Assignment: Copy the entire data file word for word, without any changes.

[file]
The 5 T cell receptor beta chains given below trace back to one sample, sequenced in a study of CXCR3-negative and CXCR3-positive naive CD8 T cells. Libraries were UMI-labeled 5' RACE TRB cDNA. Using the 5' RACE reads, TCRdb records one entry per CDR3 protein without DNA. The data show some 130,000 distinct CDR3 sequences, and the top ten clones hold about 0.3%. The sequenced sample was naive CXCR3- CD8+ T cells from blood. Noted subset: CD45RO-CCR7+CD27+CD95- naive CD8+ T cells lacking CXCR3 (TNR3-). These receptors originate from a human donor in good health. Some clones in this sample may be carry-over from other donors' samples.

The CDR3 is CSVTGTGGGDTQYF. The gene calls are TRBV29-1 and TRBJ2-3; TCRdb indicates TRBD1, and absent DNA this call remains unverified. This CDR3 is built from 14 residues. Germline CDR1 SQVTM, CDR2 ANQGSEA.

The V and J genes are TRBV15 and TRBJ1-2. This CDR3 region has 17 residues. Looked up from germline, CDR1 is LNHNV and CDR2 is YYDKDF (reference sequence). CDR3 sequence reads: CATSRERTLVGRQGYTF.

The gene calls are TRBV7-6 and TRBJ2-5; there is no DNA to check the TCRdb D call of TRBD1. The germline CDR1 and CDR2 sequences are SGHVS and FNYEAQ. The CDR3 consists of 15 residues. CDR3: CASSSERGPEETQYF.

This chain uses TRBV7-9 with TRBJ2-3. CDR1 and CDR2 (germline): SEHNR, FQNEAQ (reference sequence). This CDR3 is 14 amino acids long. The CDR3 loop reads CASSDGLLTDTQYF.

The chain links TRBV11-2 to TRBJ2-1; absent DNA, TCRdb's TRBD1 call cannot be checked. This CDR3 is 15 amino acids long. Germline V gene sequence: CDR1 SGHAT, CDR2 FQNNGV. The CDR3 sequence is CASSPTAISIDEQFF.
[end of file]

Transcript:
The 5 T cell receptor beta chains given below trace back to one sample, sequenced in a study of CXCR3-negative and CXCR3-positive naive CD8 T cells. Libraries were UMI-labeled 5' RACE TRB cDNA. Using the 5' RACE reads, TCRdb records one entry per CDR3 protein without DNA. The data show some 130,000 distinct CDR3 sequences, and the top ten clones hold about 0.3%. The sequenced sample was naive CXCR3- CD8+ T cells from blood. Noted subset: CD45RO-CCR7+CD27+CD95- naive CD8+ T cells lacking CXCR3 (TNR3-). These receptors originate from a human donor in good health. Some clones in this sample may be carry-over from other donors' samples.

The CDR3 is CSVTGTGGGDTQYF. The gene calls are TRBV29-1 and TRBJ2-3; TCRdb indicates TRBD1, and absent DNA this call remains unverified. This CDR3 is built from 14 residues. Germline CDR1 SQVTM, CDR2 ANQGSEA.

The V and J genes are TRBV15 and TRBJ1-2. This CDR3 region has 17 residues. Looked up from germline, CDR1 is LNHNV and CDR2 is YYDKDF (reference sequence). CDR3 sequence reads: CATSRERTLVGRQGYTF.

The gene calls are TRBV7-6 and TRBJ2-5; there is no DNA to check the TCRdb D call of TRBD1. The germline CDR1 and CDR2 sequences are SGHVS and FNYEAQ. The CDR3 consists of 15 residues. CDR3: CASSSERGPEETQYF.

This chain uses TRBV7-9 with TRBJ2-3. CDR1 and CDR2 (germline): SEHNR, FQNEAQ (reference sequence). This CDR3 is 14 amino acids long. The CDR3 loop reads CASSDGLLTDTQYF.

The chain links TRBV11-2 to TRBJ2-1; absent DNA, TCRdb's TRBD1 call cannot be checked. This CDR3 is 15 amino acids long. Germline V gene sequence: CDR1 SGHAT, CDR2 FQNNGV. The CDR3 sequence is CASSPTAISIDEQFF.